Certain parts of protecting a client’s confidentiality are extremely strict, including protecting the counselor’s treatment documents and navigating requests for release of information. However, there are certain instances when confidentiality can be broken, specifically when it relates to the client’s or another individual's safety. The guidelines outlined by the ACA also apply to all staff who have access to a client’s personal information or documents.
Privacy matters can be tricky when a counselor is working with a child or adolescent. It’s recommended that counselors are upfront and transparent about when confidentiality no longer applies.
When maintaining privacy, it’s critical for a counselor to respect different cultural views regarding treatment as well. While some clients may be fine with others knowing about them meeting with a counselor, others might find it harmful for their reputation and have concerns about being judged.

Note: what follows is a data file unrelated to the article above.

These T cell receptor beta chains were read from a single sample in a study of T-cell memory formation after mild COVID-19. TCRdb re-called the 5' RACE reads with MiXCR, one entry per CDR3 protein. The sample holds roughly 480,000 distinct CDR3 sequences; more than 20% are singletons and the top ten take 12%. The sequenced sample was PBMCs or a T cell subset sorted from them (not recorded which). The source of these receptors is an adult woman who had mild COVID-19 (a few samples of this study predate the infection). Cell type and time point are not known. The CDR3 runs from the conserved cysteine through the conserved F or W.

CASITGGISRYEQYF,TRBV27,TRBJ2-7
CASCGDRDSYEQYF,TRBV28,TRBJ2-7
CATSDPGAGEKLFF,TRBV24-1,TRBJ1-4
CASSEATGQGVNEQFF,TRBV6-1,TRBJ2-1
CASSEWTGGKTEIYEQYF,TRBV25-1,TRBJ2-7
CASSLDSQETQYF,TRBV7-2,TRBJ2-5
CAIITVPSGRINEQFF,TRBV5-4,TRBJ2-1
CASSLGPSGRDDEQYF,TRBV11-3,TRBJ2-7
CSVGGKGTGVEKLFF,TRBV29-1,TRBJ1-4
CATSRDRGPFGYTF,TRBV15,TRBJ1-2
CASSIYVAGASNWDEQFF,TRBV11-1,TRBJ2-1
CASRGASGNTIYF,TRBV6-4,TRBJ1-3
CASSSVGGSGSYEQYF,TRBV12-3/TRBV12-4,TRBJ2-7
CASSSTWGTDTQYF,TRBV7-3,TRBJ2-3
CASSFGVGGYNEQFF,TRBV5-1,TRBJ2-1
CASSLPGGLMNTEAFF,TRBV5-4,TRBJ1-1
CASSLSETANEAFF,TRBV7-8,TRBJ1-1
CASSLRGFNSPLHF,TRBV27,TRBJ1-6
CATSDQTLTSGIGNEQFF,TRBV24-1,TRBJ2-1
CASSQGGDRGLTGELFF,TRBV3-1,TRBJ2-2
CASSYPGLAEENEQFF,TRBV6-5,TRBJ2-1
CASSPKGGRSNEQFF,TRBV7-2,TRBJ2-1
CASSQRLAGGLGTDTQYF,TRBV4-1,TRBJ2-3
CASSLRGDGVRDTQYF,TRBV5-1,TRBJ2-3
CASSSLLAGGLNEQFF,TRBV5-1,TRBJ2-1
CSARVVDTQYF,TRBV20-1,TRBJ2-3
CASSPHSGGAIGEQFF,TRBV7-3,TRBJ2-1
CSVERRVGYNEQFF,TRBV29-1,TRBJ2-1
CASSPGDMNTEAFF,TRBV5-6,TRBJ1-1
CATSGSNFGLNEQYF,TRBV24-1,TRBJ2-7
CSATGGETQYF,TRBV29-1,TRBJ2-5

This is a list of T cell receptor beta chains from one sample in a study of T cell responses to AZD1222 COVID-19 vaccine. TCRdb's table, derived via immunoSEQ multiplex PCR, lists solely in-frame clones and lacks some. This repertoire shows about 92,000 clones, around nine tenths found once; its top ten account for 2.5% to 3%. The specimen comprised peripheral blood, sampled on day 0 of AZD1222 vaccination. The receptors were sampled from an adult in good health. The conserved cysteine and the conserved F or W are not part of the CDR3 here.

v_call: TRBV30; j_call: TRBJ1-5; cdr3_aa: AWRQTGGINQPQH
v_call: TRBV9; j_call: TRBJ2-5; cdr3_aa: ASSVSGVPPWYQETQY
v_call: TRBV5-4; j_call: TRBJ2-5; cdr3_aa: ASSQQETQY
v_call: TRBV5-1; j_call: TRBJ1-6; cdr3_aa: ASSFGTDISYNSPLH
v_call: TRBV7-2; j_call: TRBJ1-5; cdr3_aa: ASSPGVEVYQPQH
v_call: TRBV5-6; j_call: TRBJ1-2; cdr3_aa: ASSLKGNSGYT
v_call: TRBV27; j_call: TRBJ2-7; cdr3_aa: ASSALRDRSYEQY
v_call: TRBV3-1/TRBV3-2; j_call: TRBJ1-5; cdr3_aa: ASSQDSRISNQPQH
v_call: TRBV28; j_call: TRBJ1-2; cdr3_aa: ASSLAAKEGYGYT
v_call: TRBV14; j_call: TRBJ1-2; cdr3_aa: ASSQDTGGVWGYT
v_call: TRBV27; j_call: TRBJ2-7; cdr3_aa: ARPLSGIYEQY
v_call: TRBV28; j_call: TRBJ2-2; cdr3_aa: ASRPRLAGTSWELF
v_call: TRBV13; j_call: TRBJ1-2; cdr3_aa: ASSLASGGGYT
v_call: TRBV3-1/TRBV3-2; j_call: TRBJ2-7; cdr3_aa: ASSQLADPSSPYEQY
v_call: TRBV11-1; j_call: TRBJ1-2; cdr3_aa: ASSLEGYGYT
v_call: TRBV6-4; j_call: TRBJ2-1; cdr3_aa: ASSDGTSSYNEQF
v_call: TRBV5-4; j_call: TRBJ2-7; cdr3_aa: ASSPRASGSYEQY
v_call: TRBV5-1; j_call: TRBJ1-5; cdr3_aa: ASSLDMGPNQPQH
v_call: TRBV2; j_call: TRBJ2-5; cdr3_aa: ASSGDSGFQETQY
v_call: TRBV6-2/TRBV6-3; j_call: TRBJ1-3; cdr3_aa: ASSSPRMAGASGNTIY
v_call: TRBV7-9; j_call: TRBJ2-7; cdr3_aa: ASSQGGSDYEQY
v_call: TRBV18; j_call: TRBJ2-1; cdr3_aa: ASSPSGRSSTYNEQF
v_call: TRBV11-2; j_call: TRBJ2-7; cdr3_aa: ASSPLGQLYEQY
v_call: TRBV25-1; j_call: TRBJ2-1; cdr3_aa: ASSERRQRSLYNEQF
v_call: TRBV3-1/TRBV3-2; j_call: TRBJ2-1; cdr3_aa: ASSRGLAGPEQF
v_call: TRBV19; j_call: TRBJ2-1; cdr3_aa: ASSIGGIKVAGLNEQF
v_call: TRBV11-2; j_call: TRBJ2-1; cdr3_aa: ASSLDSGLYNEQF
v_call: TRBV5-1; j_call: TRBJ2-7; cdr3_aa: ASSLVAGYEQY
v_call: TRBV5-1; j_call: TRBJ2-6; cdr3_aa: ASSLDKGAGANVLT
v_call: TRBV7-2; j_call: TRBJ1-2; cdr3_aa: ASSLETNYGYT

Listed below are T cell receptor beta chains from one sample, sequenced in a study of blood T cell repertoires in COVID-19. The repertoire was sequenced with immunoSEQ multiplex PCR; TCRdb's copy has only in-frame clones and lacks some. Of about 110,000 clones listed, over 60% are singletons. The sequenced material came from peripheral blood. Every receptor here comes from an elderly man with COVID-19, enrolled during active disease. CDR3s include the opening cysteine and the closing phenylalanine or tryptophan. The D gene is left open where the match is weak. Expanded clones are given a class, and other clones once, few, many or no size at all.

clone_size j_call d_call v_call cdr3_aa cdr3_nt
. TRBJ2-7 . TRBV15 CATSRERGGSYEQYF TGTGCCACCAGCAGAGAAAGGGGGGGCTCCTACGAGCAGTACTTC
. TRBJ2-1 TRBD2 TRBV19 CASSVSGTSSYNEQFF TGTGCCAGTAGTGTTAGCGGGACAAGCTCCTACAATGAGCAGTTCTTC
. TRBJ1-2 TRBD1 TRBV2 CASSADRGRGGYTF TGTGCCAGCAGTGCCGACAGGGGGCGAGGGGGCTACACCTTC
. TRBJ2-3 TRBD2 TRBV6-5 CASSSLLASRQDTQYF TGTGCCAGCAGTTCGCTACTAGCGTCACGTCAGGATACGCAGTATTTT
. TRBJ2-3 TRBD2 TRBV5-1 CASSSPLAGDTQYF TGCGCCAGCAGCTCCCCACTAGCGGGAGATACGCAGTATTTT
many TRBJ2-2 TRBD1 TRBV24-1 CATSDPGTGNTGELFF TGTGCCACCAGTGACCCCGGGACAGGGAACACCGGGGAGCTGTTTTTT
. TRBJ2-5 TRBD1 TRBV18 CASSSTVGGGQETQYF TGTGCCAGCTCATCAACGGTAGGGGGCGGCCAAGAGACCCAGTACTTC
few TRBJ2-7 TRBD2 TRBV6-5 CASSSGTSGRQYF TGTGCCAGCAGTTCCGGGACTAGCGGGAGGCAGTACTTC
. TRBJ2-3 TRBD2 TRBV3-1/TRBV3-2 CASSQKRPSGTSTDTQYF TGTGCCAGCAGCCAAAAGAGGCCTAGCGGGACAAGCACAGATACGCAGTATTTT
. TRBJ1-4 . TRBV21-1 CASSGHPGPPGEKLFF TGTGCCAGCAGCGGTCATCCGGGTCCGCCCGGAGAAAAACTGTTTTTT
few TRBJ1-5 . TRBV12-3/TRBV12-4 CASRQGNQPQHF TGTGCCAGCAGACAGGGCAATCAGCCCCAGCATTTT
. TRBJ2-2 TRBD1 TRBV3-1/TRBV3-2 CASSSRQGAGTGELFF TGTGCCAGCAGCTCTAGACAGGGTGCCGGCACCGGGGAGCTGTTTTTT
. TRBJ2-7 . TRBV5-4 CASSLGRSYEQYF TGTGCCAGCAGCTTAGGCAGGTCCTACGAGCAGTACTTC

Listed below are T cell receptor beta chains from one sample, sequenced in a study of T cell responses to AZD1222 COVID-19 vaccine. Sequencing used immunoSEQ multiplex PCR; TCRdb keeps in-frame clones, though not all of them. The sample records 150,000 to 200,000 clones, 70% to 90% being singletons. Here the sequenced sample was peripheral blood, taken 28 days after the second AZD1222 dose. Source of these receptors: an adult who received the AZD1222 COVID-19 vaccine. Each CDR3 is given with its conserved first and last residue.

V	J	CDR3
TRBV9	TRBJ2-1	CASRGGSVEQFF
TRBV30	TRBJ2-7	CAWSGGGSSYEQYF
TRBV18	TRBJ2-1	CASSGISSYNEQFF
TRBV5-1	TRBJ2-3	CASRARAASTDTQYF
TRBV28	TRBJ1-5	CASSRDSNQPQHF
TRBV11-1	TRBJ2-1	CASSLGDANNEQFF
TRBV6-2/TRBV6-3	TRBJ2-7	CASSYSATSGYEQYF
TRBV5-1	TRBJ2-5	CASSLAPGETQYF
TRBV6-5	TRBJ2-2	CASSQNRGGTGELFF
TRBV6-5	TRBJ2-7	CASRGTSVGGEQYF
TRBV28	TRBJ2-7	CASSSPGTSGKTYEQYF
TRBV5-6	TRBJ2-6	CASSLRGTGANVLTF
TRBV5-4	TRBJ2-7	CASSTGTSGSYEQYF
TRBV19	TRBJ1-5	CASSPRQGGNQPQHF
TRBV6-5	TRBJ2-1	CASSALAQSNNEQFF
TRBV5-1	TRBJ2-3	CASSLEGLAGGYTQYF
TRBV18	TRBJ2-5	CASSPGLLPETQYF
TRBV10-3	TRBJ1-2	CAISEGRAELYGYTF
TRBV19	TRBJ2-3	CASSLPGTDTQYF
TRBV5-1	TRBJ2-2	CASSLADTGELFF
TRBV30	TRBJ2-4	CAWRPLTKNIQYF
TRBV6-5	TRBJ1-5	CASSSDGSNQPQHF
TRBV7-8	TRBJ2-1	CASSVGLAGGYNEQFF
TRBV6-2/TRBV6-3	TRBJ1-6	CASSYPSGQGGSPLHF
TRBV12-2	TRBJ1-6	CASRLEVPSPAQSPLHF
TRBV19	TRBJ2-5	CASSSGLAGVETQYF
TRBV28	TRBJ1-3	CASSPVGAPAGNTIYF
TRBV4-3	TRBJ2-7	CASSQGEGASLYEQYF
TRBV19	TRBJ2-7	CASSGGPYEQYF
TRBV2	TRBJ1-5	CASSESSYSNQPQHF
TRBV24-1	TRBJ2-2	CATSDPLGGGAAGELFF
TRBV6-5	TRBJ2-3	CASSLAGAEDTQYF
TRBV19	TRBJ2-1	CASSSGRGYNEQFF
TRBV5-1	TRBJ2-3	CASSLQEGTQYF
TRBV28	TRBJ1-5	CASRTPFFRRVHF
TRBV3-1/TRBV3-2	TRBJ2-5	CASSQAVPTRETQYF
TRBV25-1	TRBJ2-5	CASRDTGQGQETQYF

Supervision and training
It’s important for counselors to build meaningful relationships with their colleagues, supervisees and students. Those in a supervisory role must help students meet requirements for licensure as well as prepare to support a range of clients. Part of this training includes working with them to understand the ethical issues counselors face and negotiate on a regular basis.
This supervisory relationship is important, so it must remain professional. Students cannot be trained by family members, and they need to follow guidelines on how their working relationship will progress. Additionally, students need to receive feedback on their work so they can understand cultural limitations they may have and better work with clients from different backgrounds.